Duke It Out: Plus Size

[It’s pretty obvious that the average CollegeCandy reader has some very strong opinions. Opinions that she likes to share with everyone on the site. We love a strong woman (unless she happens to be charging at us with her fists raised), so we thought we’d give her a real forum to discuss her thoughts, feelings, and perspectives. Every Friday I’ll be featuring a hot topic (like the three date rule! ) and leaving it up to you, the readers, to duke it out. So, read it and get your debate on in the comments section below!]

In the last year or so there’s been a big upswing in “awareness” about plus-size models. They’ve always been around, but they suddenly started getting a lot more attention for being their bold, beautiful selves. Of course, there’s always a backlash, like a study that showed that ads featuring plus size women actually make women feel worse about themselves – so much so that some networks have declined to air commercials by Lane Bryant featuring a plus size model in the company’s lingerie. So here it is ladies, are we really pro plus size or not?

On the one hand, pretty much everything in my brain screams “all shapes and sizes are beautiful, embrace who you are!” Even the idea of saying that we could be against having gorgeous full-figured gals in our media seems ludicrous (damn you, Ludacris, for ruining my ability to spell) especially when you consider that the average size for women in America is plus size. Having larger ladies on TV and in fashion magazines can only be a good thing, right? I mean, ultimately won’t it just encourage us as a society to accept different kinds of beauty and stop making such a big deal out of it?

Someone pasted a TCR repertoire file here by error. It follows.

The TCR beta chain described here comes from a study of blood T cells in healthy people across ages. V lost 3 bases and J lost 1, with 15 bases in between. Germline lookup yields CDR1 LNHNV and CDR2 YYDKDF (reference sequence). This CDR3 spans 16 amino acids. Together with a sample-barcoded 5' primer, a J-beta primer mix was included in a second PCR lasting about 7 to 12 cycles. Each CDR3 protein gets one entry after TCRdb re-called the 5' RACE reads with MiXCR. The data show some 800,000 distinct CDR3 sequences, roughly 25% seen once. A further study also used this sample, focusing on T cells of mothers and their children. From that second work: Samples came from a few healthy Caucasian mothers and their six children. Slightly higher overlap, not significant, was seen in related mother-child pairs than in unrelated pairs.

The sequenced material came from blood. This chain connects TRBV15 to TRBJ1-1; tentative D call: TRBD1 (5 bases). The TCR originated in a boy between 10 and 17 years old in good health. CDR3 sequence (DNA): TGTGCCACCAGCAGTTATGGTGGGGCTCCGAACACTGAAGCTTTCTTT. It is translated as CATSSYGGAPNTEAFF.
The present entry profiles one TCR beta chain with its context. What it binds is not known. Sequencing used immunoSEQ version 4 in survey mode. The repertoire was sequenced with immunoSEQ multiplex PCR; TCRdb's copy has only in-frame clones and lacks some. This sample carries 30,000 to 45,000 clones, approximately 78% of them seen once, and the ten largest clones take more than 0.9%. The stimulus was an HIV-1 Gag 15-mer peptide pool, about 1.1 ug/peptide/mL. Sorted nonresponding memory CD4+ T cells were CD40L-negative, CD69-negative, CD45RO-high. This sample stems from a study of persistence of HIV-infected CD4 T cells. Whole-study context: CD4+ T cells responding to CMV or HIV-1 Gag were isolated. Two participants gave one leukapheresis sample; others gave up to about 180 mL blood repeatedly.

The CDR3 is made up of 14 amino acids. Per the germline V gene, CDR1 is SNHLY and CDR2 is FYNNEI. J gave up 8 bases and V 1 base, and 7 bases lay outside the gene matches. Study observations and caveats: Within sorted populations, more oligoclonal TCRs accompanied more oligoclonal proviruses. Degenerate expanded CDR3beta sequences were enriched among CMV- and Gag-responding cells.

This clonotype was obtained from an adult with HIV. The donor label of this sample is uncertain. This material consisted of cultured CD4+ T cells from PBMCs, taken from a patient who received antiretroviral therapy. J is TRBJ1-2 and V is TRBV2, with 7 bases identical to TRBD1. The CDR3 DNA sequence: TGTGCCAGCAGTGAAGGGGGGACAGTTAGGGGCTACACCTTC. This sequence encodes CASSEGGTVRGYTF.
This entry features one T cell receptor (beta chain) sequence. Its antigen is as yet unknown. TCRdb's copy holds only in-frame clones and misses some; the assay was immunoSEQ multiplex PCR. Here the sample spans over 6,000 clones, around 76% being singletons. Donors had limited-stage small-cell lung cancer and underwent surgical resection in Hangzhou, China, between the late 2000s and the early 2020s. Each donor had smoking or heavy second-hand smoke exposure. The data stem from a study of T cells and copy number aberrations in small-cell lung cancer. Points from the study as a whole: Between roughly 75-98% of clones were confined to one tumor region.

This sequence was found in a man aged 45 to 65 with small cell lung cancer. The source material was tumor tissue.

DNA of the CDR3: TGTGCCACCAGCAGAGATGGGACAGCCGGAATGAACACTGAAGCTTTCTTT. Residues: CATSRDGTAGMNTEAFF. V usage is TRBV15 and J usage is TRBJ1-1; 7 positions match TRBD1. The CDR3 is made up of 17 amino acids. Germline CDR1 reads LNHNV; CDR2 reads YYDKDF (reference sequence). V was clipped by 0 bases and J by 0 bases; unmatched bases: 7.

Still, I can’t completely blame companies who choose not to use plus size models in their ads – after all, the idea of these things is to encourage you to buy what they’re selling and if those ads really do make women feel bad about themselves, of course it would be a bad idea for them to run them. There is also an awkward little issue about what exactly we’re encouraging; healthy weight varies from person to person and many people can be plus size and still healthy, but there are also those who just can’t. I’ve heard people actually complain about beautiful, not-stick-skinny girls like America Ferrera and Jennifer Hudson losing weight because there’s some idea that they’re trying to be the Hollywood archetype and aren’t embracing the bodies they were born with, when really they’re just trying to make healthy decisions for themselves. If the plus size revolution spawns a distaste for women who choose to lose weight (or who aren’t “plus size enough”  like some people called Glamour cover model Crystal Renn) isn’t that kind of back assward?

What do you think? Is plus size attention helping or hurting? Are we moving on from shallow days where beauty could only be one thing, or are we just creating a brand new narrow view of what’s beautiful?

CollegeCandy (Beauty) Quickie
CollegeCandy (Beauty) Quickie
  • 10614935101348454